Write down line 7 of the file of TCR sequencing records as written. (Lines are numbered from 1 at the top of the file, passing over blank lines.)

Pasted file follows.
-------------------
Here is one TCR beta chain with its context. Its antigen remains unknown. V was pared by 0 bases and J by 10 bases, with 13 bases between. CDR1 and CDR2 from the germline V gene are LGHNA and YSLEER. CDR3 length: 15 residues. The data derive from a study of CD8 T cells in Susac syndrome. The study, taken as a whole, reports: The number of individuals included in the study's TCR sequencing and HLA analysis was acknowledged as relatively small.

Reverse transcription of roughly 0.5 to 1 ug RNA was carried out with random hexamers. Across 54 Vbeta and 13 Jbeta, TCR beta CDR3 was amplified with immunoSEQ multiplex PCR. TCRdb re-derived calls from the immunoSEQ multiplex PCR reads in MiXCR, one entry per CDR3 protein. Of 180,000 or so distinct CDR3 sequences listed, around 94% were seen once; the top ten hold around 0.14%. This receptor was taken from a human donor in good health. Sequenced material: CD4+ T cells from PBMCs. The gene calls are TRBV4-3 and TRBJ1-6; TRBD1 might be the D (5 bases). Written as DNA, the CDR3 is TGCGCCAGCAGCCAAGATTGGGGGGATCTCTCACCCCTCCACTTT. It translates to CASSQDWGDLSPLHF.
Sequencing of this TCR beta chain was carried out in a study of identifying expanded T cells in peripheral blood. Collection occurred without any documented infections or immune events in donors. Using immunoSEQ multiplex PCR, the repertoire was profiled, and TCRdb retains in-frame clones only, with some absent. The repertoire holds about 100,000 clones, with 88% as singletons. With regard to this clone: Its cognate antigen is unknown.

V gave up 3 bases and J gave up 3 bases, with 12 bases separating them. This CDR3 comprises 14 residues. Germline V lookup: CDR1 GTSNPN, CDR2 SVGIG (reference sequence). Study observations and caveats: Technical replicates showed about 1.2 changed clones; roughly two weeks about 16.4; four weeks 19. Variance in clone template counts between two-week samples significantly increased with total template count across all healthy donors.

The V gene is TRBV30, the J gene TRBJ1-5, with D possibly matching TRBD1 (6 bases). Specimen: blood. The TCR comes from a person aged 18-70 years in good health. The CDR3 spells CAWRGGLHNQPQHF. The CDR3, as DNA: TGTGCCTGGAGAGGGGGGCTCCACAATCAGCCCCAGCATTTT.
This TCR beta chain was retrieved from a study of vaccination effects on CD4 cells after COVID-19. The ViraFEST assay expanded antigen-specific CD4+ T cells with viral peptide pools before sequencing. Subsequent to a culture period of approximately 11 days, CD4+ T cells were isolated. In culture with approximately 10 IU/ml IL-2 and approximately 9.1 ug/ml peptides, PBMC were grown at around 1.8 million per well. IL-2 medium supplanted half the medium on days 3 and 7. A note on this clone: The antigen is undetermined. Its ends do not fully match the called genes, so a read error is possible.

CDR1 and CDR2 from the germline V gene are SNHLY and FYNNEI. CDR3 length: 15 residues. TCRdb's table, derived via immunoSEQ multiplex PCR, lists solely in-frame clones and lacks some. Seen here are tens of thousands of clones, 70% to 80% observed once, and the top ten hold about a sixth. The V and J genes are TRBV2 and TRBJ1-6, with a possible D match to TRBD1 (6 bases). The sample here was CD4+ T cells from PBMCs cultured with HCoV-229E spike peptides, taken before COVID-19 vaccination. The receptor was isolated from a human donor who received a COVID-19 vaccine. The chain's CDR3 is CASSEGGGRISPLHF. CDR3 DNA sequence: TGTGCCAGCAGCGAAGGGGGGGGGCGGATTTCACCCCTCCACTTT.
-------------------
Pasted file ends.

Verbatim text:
CDR1 and CDR2 from the germline V gene are SNHLY and FYNNEI. CDR3 length: 15 residues. TCRdb's table, derived via immunoSEQ multiplex PCR, lists solely in-frame clones and lacks some. Seen here are tens of thousands of clones, 70% to 80% observed once, and the top ten hold about a sixth. The V and J genes are TRBV2 and TRBJ1-6, with a possible D match to TRBD1 (6 bases). The sample here was CD4+ T cells from PBMCs cultured with HCoV-229E spike peptides, taken before COVID-19 vaccination. The receptor was isolated from a human donor who received a COVID-19 vaccine. The chain's CDR3 is CASSEGGGRISPLHF. CDR3 DNA sequence: TGTGCCAGCAGCGAAGGGGGGGGGCGGATTTCACCCCTCCACTTT.